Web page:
A quick pace, a brace of committed and funny guest actors, and a smidgen of heart combine to make “The Girl’s Code” an unassuming but above-average episode of The Simpsons. While the flaws therein are so endemic to the show at this point as to be as dull in description as they are disheartening in practice, a little care in the jokes and the performances goes a long way these days.
First to the dull/disheartening stuff. In theory, the very longevity which threatens to make The Simpsons prone to rehashing old material is the thing that makes an episode-long arc like Lisa’s invention of a new computer app that shows you the consequences of your online actions before you hit send so easy to tell. A quarter-century of storytelling and character work can be an asset, not a hinderance, and Lisa’s well-explored characteristics—her feminism, her insecurity, her smarts, and her essential decency—all spark both feelingly and humorously throughout her storyline here. It’s just too bad that the episode gets sidetracked onto another, less-promising story along the way.
Naturally, Lisa would respond to her new female computer coding teacher’s brash, take-no-crap confidence and genuine praise for Lisa’s skills. And of course she’d just as powerfully respond to the fact that her newly self-aware program Conrad (short for “consequences eradicator”) is afraid to undertake the enormous public responsibilities its impending unveiling will entail. And while we can argue about how far afield the show’s reality travels by having Lisa essentially crack the secret to artificial intelligence, the show’s elastic world has always lived and died by the inviolable rule that, if it’s funny enough, then it’s not too much. Here, Lisa’s journey to the brink of Silicon Valley success and “Steve Wozniak craziness” (both subjects of middling jokes tonight) is couched comfortably and humorously in who Lisa is.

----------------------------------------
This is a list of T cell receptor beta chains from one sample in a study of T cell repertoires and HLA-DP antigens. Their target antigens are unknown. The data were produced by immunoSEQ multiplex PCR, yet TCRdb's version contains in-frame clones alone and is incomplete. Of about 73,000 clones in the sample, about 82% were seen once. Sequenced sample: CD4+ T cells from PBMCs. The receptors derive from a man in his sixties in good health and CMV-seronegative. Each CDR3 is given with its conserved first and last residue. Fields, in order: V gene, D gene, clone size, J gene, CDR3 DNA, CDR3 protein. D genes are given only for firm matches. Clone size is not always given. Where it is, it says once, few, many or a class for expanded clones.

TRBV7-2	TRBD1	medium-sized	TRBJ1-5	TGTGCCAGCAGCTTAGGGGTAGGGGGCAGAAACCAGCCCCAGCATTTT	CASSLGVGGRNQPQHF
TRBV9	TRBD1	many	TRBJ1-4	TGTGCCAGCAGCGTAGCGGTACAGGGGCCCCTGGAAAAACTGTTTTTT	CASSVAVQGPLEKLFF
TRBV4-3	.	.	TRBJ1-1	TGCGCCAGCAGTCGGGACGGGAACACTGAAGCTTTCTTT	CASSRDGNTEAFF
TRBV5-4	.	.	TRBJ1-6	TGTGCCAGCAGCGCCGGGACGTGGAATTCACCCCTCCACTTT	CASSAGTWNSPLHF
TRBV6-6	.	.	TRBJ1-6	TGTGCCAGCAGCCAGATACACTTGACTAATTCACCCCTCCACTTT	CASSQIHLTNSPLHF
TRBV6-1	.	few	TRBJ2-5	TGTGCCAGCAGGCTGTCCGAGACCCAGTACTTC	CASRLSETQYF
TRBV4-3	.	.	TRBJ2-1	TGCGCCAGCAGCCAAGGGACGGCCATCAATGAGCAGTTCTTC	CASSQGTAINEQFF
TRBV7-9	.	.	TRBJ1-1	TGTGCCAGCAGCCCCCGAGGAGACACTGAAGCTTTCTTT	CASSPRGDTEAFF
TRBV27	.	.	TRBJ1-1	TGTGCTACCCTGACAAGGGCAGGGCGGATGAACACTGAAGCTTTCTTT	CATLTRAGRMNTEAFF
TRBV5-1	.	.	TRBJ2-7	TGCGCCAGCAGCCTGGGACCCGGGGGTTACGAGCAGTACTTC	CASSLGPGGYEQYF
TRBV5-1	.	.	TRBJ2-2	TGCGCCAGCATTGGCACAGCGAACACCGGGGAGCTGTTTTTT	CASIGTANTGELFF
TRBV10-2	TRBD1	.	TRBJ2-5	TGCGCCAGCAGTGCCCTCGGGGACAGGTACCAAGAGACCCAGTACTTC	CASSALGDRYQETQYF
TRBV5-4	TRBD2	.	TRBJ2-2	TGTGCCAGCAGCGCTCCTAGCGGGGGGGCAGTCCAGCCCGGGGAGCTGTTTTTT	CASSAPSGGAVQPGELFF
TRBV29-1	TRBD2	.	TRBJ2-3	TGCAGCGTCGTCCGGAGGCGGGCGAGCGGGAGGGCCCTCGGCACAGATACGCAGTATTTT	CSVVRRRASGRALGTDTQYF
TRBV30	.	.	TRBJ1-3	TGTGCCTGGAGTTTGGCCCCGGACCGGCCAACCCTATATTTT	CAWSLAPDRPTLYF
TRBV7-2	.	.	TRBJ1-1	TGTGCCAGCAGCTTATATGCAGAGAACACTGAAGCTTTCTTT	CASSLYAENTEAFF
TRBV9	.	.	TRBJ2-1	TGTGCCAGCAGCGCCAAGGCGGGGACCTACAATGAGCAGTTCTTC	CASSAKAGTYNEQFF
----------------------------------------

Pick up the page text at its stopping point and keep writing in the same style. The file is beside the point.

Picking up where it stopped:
Those two outstanding guest performances aren’t doing the story any harm, either. It’s Always Sunny In Philadelphia’s Kaitlin Olson is the perfect choice for Quinn, the computer teacher who unashamedly latches onto Lisa as the only girl in Springfield Elementary’s coding class. Firstly, no one is better than vastly underrated comic actress Olson at hurling out nimbly filthy insults—even in primetime, the way she spits out phrases like “dongle donkeys” is hilariously uncompromising. And Quinn—brushing aside Martin’s (little) boys’ club insults (“A woman? I thought this was coding, not web design”) by literally hurling poor Milhouse, desk and all, right out of the classroom (“Someone send me their nooootes!”) is a solid role model, even as the episode (credited to Rob LaZebnik) keeps her comically blinkered enough to be more than just a pillar of sisterhood solidarity. Encouraging Lisa to express herself via a stereotypical “punky coder girl” makeover, she advises, “Being tough comes from the inside. First step—change your outside.” LaZebnik’s script keeps a nicely spiky take on Quinn and her all-woman (but for “token male” Comic Book Guy) coder crew spinning through the episode—they’re great at what they do, but their banding together comes with a generous side of hidebound didacticism. (When Comic Book Guy complains that literally everything he says offends them, one coder asks, “Who are you calling ‘them’?”)